6. Never connect your generator directly

When the power goes out, a generator can keep your home electronics running. But connecting them directly to the generator can damage your equipment or even start a fire.

Here’s what you need to know to keep your equipment safe:

Generators produce alternating currents (AC). Most home electronics run on direct current (DC). Connecting them directly could damage your electronics.

Use a power strip with built-in surge protection to avoid damaging your equipment. Plug the power strip into the generator, then plug your electronics into the power strip.

Be sure to read the manufacturer’s instructions for each piece of equipment. Some electronic devices, such as TVs and computers, have special requirements for generator use. Ignoring these instructions could damage your equipment or even start a fire.

7. Follow lock-out procedures

When the power goes out, a generator can keep your home warm, the fridge cold, and the lights on. But if you don’t follow proper procedures when connecting a generator to your home’s electrical circuits, you could risk electrocution or fire. Here’s why you should always follow lock-out procedures when connecting a generator to your house:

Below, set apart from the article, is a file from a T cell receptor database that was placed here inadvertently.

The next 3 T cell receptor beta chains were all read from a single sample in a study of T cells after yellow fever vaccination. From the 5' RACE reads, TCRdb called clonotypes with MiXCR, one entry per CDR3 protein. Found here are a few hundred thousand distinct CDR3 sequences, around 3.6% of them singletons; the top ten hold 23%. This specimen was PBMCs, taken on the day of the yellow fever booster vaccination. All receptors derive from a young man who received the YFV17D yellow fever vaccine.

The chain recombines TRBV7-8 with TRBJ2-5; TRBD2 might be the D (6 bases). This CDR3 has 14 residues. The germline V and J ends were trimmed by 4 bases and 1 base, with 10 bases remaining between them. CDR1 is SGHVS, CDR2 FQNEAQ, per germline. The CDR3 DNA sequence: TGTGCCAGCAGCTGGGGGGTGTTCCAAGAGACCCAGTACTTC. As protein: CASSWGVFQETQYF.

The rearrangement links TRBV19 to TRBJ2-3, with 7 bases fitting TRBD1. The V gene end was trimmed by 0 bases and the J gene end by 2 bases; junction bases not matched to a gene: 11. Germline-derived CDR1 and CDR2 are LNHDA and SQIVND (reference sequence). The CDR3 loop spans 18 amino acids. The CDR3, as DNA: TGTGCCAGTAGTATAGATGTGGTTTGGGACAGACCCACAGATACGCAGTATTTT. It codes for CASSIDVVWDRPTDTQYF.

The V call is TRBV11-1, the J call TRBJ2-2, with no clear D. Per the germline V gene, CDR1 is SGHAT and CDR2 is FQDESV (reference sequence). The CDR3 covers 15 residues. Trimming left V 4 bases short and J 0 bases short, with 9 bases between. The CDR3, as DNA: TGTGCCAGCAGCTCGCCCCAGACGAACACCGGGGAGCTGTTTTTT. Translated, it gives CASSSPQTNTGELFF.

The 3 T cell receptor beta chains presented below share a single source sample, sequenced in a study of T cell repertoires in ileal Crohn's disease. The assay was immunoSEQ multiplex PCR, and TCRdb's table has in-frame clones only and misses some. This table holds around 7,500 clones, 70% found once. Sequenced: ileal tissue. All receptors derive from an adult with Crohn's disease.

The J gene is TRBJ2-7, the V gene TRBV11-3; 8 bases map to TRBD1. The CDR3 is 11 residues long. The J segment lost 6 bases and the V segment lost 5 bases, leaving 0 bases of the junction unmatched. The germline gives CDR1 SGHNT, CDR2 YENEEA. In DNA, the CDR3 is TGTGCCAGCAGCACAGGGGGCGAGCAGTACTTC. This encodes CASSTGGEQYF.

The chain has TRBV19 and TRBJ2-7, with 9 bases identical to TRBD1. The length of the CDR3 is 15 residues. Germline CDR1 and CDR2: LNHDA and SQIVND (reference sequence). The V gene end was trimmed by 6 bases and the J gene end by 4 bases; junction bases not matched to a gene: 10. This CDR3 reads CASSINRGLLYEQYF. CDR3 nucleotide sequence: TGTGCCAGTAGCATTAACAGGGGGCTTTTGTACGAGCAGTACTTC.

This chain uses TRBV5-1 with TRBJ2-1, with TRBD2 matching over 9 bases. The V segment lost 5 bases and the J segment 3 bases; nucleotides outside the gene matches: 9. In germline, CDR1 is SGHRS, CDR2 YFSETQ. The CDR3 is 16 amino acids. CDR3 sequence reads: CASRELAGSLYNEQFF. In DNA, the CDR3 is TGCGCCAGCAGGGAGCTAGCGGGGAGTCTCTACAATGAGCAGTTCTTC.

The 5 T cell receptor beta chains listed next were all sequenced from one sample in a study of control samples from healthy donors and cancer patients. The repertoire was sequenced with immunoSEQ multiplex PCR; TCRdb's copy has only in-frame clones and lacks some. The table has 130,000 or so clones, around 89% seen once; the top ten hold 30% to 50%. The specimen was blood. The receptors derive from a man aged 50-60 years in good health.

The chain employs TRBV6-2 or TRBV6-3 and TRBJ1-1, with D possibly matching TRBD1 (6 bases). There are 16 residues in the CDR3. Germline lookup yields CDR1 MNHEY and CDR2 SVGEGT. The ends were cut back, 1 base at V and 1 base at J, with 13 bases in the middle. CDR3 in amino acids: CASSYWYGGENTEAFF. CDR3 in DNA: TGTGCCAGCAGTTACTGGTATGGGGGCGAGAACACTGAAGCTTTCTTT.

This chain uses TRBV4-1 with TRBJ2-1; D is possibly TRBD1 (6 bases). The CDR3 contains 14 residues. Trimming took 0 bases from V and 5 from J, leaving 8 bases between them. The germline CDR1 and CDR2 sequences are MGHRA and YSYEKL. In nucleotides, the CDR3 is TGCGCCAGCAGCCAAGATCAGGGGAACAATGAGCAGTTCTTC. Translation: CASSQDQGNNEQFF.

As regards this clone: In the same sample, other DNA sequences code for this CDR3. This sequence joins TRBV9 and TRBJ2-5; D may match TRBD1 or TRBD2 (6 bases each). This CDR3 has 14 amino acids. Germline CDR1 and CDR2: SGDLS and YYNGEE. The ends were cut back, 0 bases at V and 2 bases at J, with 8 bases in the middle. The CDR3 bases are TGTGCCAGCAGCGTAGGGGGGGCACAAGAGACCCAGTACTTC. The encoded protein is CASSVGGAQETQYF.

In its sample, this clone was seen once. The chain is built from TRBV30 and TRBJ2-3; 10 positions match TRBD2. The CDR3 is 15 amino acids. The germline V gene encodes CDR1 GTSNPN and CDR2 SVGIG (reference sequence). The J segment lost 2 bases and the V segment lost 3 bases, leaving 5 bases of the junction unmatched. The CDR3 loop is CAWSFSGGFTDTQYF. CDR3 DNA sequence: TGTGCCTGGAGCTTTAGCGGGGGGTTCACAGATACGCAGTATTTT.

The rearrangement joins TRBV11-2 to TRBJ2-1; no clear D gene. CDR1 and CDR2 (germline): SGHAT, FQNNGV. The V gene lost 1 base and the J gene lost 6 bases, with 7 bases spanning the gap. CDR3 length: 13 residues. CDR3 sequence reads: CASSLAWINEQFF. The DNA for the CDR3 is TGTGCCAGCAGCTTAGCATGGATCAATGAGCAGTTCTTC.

• To prevent shock hazards. Disrupt the main circuit breaker or fuse when connecting a portable generator to your home’s electrical circuits. This will prevent dangerous feedback currents from flowing through the utility lines and electrocuting anyone who comes in contact with them.
      • To avoid damaging your appliances. Connecting a generator directly to your home’s wiring can damage sensitive electronics like computers and TVs. By using an approved transfer switch and properly grounding the generator, you can avoid costly repairs down the road.

Why You Should Consider Connecting Your Generator to Your House

You might want to consider connecting your generator to your house for many reasons. Depending on where you live and what the season is, you might be at risk for power outages from weather-related events like hurricanes, tornadoes, and even snowstorms. 

Luckily, investing in a generator can give you peace of mind knowing that you have a backup power source in case the power goes out. But what if you have a larger generator and you need to connect it to your house? 

Or what if you have a smaller portable generator at home and need to know how to connect it to your house? 

In both cases, connecting your generator to your house can make it much easier to keep your lights on, appliances running, and other essential services during a power outage.